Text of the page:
Shows D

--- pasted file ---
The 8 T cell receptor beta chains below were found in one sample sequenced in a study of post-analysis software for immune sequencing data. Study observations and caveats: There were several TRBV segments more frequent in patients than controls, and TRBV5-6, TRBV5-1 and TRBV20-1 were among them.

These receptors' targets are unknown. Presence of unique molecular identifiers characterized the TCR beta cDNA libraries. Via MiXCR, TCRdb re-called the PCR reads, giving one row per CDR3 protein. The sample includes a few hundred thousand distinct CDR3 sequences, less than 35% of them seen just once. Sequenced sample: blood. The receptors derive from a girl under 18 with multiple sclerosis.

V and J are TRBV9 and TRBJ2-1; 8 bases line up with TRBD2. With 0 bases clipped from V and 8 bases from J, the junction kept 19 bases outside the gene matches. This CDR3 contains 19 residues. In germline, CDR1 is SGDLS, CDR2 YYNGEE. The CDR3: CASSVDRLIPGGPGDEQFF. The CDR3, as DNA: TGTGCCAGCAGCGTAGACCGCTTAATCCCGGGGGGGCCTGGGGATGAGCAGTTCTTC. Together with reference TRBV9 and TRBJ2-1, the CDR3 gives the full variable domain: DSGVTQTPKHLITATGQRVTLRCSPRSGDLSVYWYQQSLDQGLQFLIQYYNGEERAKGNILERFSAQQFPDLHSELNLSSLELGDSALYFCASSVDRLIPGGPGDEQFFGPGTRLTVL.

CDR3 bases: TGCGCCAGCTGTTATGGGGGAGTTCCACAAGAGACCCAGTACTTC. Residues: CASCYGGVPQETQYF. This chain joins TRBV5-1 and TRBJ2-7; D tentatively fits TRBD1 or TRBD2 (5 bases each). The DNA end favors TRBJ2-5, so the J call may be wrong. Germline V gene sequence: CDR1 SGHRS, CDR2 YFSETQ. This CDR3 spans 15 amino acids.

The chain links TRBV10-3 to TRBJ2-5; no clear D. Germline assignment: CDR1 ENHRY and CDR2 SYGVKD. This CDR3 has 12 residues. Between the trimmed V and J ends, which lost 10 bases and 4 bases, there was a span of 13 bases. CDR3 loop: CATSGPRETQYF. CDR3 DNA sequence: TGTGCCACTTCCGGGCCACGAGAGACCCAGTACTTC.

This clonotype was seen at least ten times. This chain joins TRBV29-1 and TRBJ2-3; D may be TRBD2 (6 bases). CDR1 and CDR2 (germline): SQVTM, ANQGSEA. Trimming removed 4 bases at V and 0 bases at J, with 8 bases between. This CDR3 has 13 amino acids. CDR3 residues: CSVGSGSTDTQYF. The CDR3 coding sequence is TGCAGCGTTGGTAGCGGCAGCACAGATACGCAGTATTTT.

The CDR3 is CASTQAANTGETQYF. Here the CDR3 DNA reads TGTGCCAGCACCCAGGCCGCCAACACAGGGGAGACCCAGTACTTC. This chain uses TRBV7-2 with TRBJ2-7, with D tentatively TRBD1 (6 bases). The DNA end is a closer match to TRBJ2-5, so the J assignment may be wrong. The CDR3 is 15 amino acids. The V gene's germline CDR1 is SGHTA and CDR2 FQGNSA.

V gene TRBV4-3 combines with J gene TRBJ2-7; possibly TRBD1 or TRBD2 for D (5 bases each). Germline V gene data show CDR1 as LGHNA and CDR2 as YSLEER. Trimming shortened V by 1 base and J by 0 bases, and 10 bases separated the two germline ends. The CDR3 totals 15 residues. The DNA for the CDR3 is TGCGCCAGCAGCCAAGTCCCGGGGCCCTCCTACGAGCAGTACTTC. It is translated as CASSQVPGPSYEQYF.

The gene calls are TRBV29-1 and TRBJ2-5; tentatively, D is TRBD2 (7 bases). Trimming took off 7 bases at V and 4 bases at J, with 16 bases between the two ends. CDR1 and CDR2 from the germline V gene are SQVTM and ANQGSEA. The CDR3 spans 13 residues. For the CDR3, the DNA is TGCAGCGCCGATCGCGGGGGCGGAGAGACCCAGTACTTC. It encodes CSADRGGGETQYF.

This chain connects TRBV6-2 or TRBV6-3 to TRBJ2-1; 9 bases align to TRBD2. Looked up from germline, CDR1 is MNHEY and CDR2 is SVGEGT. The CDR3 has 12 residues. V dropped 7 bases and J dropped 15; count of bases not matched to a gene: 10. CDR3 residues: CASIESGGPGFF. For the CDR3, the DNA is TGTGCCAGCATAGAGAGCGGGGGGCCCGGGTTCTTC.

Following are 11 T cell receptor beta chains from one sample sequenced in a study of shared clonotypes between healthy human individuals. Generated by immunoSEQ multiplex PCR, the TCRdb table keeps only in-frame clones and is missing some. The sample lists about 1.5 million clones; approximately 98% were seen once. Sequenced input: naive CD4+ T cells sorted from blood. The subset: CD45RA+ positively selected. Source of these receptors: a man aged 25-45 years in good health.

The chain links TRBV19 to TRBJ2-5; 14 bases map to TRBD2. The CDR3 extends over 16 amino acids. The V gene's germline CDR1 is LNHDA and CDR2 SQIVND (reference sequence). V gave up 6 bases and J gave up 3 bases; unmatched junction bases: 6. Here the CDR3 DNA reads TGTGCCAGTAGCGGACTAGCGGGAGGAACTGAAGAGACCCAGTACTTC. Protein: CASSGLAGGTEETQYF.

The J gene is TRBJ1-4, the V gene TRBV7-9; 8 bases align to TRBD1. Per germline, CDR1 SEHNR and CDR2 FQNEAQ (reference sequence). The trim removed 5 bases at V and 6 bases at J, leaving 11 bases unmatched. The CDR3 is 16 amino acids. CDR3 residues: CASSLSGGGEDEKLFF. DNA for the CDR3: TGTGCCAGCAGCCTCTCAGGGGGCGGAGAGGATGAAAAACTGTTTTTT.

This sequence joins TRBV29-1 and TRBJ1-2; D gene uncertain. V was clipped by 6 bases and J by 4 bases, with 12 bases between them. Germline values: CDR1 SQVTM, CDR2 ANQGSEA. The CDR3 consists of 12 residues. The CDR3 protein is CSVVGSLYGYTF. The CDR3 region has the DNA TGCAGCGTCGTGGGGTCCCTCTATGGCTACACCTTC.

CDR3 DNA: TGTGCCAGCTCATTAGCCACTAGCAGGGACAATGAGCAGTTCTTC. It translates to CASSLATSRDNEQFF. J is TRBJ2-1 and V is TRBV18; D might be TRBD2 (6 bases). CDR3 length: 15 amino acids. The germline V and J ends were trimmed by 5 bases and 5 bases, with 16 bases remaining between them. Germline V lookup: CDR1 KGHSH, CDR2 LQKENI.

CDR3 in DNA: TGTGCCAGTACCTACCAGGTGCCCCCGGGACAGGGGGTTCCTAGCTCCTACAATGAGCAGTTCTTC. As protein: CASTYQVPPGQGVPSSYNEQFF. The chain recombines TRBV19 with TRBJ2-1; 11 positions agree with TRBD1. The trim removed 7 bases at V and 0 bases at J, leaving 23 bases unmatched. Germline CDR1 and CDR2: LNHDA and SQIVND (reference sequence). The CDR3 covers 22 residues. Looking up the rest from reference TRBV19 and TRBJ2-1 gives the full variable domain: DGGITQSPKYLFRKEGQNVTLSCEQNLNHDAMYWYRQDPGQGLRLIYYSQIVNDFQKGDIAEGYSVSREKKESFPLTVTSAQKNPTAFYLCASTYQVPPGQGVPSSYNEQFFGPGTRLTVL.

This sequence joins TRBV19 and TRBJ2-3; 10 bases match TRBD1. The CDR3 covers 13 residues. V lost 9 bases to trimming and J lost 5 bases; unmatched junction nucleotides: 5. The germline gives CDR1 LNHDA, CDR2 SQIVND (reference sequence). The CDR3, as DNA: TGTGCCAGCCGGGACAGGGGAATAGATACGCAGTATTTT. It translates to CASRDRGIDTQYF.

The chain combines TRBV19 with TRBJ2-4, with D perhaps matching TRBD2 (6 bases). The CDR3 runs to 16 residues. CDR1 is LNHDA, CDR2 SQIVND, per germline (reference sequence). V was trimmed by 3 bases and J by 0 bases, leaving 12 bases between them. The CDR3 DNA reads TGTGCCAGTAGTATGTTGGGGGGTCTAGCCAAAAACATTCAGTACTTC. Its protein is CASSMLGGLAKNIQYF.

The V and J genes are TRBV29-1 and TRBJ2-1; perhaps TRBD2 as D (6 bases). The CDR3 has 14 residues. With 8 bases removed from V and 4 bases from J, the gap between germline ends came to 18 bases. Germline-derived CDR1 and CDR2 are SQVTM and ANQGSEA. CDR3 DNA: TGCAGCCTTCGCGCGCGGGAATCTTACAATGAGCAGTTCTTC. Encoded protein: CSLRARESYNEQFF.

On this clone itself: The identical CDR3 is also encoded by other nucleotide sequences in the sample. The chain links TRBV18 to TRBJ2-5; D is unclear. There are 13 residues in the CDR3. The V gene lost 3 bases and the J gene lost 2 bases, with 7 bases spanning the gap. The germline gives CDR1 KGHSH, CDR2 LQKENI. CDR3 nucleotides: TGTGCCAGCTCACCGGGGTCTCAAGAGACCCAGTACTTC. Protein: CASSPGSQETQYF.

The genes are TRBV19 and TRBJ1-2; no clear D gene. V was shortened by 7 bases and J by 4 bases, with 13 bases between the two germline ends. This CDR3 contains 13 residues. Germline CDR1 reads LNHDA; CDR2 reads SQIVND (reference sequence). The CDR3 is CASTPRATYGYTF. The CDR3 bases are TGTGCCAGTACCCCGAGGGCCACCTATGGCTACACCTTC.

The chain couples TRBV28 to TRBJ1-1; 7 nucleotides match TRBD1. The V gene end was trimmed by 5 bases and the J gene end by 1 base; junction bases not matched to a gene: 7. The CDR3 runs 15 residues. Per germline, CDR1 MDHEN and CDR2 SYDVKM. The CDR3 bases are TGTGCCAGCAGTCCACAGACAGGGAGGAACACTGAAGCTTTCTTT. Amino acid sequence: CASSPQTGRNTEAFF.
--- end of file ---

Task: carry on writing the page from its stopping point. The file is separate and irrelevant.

THE DESERT SONG Book and Lyrics by Otto Harbach, Oscar Hammerstein II and Frank Mandel Music by Sigmund Romberg Casino Theatre, Broadway 30 November, 1926 (465 perfs) Produced at the Theatre Royal, Drury Lane, 1927 (432 perfs) SYNOPSIS General Birabeau has been sent to Morocco to root out and destroy the Riff bandits. Especially must he bring to book their daredevil leader, known as the Red Shadow. He can look for little help from his milksop son, Pierre, who spends all his time mooning over Captain Fontaine's fiancée, the lovely Margot. But Margot secretly yearns to be swept into the arms of some bold, dashing sheik, perhaps even the Red Shadow himself? To her surprise, when her Eastern hero does in fact abduct her he treats her with every Western consideration. And when this Moroccan Robin Hood comes face to face with Birabeau, he surprisingly refuses to fight the old man. Azuri, the sinuous and secretive native dancing girl, might be persuaded to answer some of these riddles if only she can be made sufficiently drunk. Meanwhile, Benny and Susan still provide some of the best opportunities for inspired clowning ever offered to a comedy team. STORY Act 1 In their Moroccan hideout, deep in the Riff mountains, a group of anti-French Arab guerillas are taking their ease. Their activities over the past years, under the leadership of the mysterious Red Shadow, have been increasingly successful and this very day they have blown up a strategic French dam, liberating the waters to fertilise once again the Arabs' traditional farming lands, yet there is no complacency in their hearts. Over recent weeks they have found themselves under increased pressure, owing to the redoubled activity of the French military under their new commander, Captain Paul Fontaine, and they have several times come near to discovery and annihilation. Their skill in the desert and the speed of their horses have saved them, but it is said that Captain Fontaine has promised to bring the head of the Red Shadow as a gift to his fiancée, Margot Bonvalet, on their wedding day. The men would like to make a strike against this woman, but their leader will not permit it. Margot Bonvalet is not their enemy and she must under no circumstances be banned. The truth is that, under his Arab disguise, the Red Shadow is himself a Frenchman, Pierre Birabeau. Eight years earlier he left Paris and joined the army in Morocco in an effort to win sufficient glory to be able to pay court to this very Margot Bonvalet but, in resisting orders to raid Arab villages, he fell foul of the colonial administration and was publicly struck to the ground by the Governor as a traitor. Resigning from the army, he feigned a brain-damaged foolishness in everyday life while creating his position as an Arab Robin Hood in secret. When his enemy, the Governor, died, he was ironically succeeded by none other than Pierre's own father and now Pierre lives in Government House itself, still keeping up his role as a fool before his family while leading the Arabs against his father's men as the Red Shadow. And now his Margot is here, in Morocco, to wed Paul Fontaine, the son of his old enemy. The Riff hideout receives an unexpected visitor when the Red Shadow's men capture a funny little fellow wandering about in the desert. He is Benjamin Kidd of the Paris Daily Mail. Normally a society columnist, he has been sent to Morocco as an emergency war correspondent, and he is decidedly lost in his new job, both metaphorically and in fact. Today he went riding with Pierre Birabeau, the Governor's silly son, got separated from him, and fell into the hands of this bloodthirsty band.